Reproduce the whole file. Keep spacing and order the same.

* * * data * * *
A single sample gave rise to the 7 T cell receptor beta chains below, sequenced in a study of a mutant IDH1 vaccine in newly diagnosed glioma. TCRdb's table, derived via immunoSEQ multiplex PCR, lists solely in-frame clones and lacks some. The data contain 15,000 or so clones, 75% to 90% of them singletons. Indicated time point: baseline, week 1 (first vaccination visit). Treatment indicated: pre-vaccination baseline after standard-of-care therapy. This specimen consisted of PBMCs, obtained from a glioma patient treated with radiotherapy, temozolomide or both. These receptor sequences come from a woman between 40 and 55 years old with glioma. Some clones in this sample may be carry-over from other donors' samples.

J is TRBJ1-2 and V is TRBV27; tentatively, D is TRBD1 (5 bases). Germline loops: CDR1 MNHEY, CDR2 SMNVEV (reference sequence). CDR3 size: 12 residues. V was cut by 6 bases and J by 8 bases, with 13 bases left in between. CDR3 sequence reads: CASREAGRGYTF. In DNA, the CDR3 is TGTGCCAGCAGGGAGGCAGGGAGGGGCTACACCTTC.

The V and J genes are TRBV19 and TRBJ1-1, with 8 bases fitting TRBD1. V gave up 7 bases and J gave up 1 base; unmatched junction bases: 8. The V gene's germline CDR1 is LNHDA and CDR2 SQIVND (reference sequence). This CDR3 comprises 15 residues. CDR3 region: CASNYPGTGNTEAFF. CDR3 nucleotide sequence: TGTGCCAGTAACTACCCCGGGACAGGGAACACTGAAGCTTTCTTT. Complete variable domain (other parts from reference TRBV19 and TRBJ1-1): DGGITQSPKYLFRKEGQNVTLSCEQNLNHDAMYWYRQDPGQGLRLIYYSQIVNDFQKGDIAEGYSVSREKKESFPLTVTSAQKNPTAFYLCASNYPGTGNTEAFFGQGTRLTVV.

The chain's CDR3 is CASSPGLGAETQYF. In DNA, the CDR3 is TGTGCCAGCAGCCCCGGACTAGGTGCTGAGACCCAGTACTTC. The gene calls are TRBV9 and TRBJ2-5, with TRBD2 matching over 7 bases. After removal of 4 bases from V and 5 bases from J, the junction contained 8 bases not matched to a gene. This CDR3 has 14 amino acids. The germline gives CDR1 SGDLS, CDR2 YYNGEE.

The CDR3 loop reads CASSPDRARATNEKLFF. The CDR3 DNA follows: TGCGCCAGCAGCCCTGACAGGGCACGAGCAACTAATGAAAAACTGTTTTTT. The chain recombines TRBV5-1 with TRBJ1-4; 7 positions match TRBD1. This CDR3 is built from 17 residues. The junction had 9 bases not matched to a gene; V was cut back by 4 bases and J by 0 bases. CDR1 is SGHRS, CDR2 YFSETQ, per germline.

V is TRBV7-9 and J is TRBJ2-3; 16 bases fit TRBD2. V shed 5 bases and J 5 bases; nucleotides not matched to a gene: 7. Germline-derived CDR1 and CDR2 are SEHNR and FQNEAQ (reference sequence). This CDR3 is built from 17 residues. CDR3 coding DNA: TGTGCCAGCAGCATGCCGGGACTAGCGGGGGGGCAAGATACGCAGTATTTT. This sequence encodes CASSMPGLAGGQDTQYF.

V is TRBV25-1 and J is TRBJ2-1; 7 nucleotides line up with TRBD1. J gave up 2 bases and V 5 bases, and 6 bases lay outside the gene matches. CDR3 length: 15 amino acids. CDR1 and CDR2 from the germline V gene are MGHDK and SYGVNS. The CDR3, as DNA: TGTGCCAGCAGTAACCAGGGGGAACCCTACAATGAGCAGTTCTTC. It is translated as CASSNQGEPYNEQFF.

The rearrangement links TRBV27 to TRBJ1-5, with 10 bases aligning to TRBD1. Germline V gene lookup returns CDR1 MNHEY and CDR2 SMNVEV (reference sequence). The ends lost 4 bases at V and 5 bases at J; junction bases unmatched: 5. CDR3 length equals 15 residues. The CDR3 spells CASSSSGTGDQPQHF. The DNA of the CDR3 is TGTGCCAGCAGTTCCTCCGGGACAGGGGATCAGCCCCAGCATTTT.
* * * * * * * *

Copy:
A single sample gave rise to the 7 T cell receptor beta chains below, sequenced in a study of a mutant IDH1 vaccine in newly diagnosed glioma. TCRdb's table, derived via immunoSEQ multiplex PCR, lists solely in-frame clones and lacks some. The data contain 15,000 or so clones, 75% to 90% of them singletons. Indicated time point: baseline, week 1 (first vaccination visit). Treatment indicated: pre-vaccination baseline after standard-of-care therapy. This specimen consisted of PBMCs, obtained from a glioma patient treated with radiotherapy, temozolomide or both. These receptor sequences come from a woman between 40 and 55 years old with glioma. Some clones in this sample may be carry-over from other donors' samples.

J is TRBJ1-2 and V is TRBV27; tentatively, D is TRBD1 (5 bases). Germline loops: CDR1 MNHEY, CDR2 SMNVEV (reference sequence). CDR3 size: 12 residues. V was cut by 6 bases and J by 8 bases, with 13 bases left in between. CDR3 sequence reads: CASREAGRGYTF. In DNA, the CDR3 is TGTGCCAGCAGGGAGGCAGGGAGGGGCTACACCTTC.

The V and J genes are TRBV19 and TRBJ1-1, with 8 bases fitting TRBD1. V gave up 7 bases and J gave up 1 base; unmatched junction bases: 8. The V gene's germline CDR1 is LNHDA and CDR2 SQIVND (reference sequence). This CDR3 comprises 15 residues. CDR3 region: CASNYPGTGNTEAFF. CDR3 nucleotide sequence: TGTGCCAGTAACTACCCCGGGACAGGGAACACTGAAGCTTTCTTT. Complete variable domain (other parts from reference TRBV19 and TRBJ1-1): DGGITQSPKYLFRKEGQNVTLSCEQNLNHDAMYWYRQDPGQGLRLIYYSQIVNDFQKGDIAEGYSVSREKKESFPLTVTSAQKNPTAFYLCASNYPGTGNTEAFFGQGTRLTVV.

The chain's CDR3 is CASSPGLGAETQYF. In DNA, the CDR3 is TGTGCCAGCAGCCCCGGACTAGGTGCTGAGACCCAGTACTTC. The gene calls are TRBV9 and TRBJ2-5, with TRBD2 matching over 7 bases. After removal of 4 bases from V and 5 bases from J, the junction contained 8 bases not matched to a gene. This CDR3 has 14 amino acids. The germline gives CDR1 SGDLS, CDR2 YYNGEE.

The CDR3 loop reads CASSPDRARATNEKLFF. The CDR3 DNA follows: TGCGCCAGCAGCCCTGACAGGGCACGAGCAACTAATGAAAAACTGTTTTTT. The chain recombines TRBV5-1 with TRBJ1-4; 7 positions match TRBD1. This CDR3 is built from 17 residues. The junction had 9 bases not matched to a gene; V was cut back by 4 bases and J by 0 bases. CDR1 is SGHRS, CDR2 YFSETQ, per germline.

V is TRBV7-9 and J is TRBJ2-3; 16 bases fit TRBD2. V shed 5 bases and J 5 bases; nucleotides not matched to a gene: 7. Germline-derived CDR1 and CDR2 are SEHNR and FQNEAQ (reference sequence). This CDR3 is built from 17 residues. CDR3 coding DNA: TGTGCCAGCAGCATGCCGGGACTAGCGGGGGGGCAAGATACGCAGTATTTT. This sequence encodes CASSMPGLAGGQDTQYF.

V is TRBV25-1 and J is TRBJ2-1; 7 nucleotides line up with TRBD1. J gave up 2 bases and V 5 bases, and 6 bases lay outside the gene matches. CDR3 length: 15 amino acids. CDR1 and CDR2 from the germline V gene are MGHDK and SYGVNS. The CDR3, as DNA: TGTGCCAGCAGTAACCAGGGGGAACCCTACAATGAGCAGTTCTTC. It is translated as CASSNQGEPYNEQFF.

The rearrangement links TRBV27 to TRBJ1-5, with 10 bases aligning to TRBD1. Germline V gene lookup returns CDR1 MNHEY and CDR2 SMNVEV (reference sequence). The ends lost 4 bases at V and 5 bases at J; junction bases unmatched: 5. CDR3 length equals 15 residues. The CDR3 spells CASSSSGTGDQPQHF. The DNA of the CDR3 is TGTGCCAGCAGTTCCTCCGGGACAGGGGATCAGCCCCAGCATTTT.